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Arch Hellen Med, 24(5), September-October 2007, 432-439


The survival of pathogens in frozen food as a health risk

Laboratory of Prevention, Faculty of Nursing, Medical School, University of Athens, Athens, Greece

Freezing is the prevailing method of preserving high quality in food. Freezing of food inhibits the growth of microorganisms; it reduces their numbers but does not destroy them. The pathogens that survive the freezing procedure constitute a threat to the consumers. In addition, the toxins produced by the pathogens are even less affected by freezing. The survival mechanisms of the microorganisms at low temperatures are not well known. Survival depends on the category of the microbe, the range of freezing, the procedures of freezing and thawing, the type of food and the substrate composition. The Clostridia and bacterial spores are extremely resistant to freezing and storage at subzero temperatures. Gram-positive bacteria are generally more resistant than Gramnegative bacteria to freezing. Viruses and fungi are also resistant to freezing. Some pathogens such as Listeria, Campylobacter, Salmonellae and viruses may cause epidemic outbreaks. Food and water should be deprived of pathogens before their freezing procedure. Freezing, thawing and processing of food should be conducted according to hygiene standards.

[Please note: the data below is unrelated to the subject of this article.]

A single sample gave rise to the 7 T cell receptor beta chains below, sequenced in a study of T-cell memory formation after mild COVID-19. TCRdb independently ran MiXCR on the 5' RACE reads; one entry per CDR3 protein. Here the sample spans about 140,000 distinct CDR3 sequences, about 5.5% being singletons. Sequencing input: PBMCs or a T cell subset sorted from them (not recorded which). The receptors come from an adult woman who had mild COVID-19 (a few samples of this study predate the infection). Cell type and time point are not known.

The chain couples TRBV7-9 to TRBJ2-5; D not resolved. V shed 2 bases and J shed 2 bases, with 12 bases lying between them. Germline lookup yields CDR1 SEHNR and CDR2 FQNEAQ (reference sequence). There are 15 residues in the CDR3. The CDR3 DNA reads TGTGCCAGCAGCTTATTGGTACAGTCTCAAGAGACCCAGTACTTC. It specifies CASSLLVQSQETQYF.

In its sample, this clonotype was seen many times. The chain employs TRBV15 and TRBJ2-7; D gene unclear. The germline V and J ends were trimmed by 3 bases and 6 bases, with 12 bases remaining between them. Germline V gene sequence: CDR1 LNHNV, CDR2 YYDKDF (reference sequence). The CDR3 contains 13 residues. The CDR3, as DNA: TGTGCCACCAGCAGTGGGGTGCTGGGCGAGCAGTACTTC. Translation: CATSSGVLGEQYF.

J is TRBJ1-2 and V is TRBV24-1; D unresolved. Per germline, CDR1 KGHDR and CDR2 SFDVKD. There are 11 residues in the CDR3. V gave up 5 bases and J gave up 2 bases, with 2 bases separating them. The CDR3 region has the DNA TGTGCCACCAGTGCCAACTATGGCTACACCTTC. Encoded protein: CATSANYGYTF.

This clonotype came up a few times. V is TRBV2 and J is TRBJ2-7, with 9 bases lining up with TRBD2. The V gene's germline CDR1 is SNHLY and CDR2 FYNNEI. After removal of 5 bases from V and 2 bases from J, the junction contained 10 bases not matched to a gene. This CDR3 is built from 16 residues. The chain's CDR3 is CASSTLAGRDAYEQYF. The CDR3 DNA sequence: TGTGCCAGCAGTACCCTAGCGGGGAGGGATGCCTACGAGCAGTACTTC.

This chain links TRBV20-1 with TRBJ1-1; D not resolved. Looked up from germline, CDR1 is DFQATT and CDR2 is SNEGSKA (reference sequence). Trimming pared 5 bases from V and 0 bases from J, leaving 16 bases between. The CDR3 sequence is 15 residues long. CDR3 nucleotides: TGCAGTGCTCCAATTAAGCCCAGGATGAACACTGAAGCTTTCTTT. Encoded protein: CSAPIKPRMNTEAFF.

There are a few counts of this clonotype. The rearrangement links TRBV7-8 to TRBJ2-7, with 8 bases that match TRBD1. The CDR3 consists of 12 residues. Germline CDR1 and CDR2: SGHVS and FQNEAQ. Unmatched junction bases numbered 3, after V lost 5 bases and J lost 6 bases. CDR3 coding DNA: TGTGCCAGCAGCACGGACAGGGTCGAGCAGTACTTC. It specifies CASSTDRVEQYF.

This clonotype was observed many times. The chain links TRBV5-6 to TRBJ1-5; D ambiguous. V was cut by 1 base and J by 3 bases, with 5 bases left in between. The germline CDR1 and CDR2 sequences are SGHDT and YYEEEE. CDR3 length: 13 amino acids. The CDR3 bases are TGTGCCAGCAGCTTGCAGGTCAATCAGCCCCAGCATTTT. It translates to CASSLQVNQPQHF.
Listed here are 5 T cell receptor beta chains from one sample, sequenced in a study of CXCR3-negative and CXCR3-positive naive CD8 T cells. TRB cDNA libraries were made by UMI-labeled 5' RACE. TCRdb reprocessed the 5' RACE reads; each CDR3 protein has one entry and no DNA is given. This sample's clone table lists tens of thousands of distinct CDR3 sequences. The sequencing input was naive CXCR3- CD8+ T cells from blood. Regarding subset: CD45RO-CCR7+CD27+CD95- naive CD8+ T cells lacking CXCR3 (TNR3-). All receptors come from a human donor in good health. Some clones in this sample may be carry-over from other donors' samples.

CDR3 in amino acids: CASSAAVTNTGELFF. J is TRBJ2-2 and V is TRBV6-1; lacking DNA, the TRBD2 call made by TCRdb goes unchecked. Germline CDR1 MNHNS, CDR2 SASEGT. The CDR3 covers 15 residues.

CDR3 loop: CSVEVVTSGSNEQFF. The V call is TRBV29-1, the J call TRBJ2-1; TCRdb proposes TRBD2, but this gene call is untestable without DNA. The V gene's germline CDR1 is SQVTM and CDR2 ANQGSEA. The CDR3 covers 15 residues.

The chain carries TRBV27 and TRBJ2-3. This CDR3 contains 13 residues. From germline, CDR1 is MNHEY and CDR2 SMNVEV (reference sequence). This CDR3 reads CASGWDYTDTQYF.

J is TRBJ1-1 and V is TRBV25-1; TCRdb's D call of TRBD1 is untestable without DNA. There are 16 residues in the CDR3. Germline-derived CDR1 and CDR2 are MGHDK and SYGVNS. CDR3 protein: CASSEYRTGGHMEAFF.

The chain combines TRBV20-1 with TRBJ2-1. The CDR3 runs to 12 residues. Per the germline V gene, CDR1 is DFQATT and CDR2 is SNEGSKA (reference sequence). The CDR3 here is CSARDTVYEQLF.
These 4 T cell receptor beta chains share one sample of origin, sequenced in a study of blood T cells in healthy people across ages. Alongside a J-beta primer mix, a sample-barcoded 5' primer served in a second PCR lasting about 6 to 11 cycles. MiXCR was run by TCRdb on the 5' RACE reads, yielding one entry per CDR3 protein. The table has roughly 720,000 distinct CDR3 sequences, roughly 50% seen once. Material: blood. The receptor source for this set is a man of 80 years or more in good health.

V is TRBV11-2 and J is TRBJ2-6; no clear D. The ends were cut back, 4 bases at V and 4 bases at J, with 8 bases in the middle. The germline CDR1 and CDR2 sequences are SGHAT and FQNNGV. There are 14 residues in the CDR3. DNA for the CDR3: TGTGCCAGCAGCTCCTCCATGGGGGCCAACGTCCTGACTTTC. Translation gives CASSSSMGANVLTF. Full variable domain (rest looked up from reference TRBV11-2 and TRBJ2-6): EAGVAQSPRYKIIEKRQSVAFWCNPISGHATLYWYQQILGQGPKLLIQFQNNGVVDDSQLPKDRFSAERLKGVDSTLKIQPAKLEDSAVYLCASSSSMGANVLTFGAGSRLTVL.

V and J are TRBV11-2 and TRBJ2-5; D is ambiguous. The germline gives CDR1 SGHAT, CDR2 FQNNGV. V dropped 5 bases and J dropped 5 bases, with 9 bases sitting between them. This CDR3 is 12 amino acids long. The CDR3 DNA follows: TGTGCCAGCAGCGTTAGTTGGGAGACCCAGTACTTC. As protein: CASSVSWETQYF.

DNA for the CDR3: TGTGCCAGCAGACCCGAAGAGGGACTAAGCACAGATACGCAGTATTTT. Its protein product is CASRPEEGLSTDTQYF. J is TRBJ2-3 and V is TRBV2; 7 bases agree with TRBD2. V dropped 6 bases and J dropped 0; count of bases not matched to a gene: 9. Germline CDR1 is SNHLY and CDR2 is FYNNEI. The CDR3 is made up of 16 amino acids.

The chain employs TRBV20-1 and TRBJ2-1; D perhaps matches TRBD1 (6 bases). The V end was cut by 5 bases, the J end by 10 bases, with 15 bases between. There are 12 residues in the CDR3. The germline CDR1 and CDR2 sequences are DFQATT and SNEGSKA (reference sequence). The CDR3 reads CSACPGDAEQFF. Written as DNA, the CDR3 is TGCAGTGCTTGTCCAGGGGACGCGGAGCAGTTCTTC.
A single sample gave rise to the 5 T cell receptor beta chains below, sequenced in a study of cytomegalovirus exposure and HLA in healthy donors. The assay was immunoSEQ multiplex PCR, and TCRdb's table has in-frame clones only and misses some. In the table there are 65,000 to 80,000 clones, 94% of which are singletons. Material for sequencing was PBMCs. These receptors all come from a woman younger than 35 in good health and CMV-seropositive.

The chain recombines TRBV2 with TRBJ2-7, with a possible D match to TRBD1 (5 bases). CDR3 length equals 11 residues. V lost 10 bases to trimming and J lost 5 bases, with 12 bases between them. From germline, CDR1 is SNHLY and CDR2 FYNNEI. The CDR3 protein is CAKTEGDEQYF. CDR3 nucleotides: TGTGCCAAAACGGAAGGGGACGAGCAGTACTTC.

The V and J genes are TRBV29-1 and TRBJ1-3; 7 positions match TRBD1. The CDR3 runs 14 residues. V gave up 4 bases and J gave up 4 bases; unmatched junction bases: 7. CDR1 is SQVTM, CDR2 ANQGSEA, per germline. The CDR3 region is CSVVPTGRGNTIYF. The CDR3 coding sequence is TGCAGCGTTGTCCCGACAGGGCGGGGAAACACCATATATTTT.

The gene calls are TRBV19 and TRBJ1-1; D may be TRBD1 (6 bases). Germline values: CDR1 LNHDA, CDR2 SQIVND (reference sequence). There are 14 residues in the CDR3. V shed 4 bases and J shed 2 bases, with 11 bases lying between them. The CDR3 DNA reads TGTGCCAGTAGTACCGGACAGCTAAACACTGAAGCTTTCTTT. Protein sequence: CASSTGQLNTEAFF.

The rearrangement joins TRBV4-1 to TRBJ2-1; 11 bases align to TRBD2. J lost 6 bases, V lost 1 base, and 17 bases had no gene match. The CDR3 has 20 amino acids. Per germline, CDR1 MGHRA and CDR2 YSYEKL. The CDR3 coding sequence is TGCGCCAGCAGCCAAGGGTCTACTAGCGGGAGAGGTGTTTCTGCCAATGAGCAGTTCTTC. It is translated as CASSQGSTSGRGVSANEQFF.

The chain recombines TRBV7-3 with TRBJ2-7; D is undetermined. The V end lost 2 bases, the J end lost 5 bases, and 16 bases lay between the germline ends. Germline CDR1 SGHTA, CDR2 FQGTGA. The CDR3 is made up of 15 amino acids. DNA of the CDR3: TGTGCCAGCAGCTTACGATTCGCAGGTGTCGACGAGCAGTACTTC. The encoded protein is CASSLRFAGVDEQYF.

Key words: Food freezing, Food born diseases, Pathogens, Public health, Survival of microbes.

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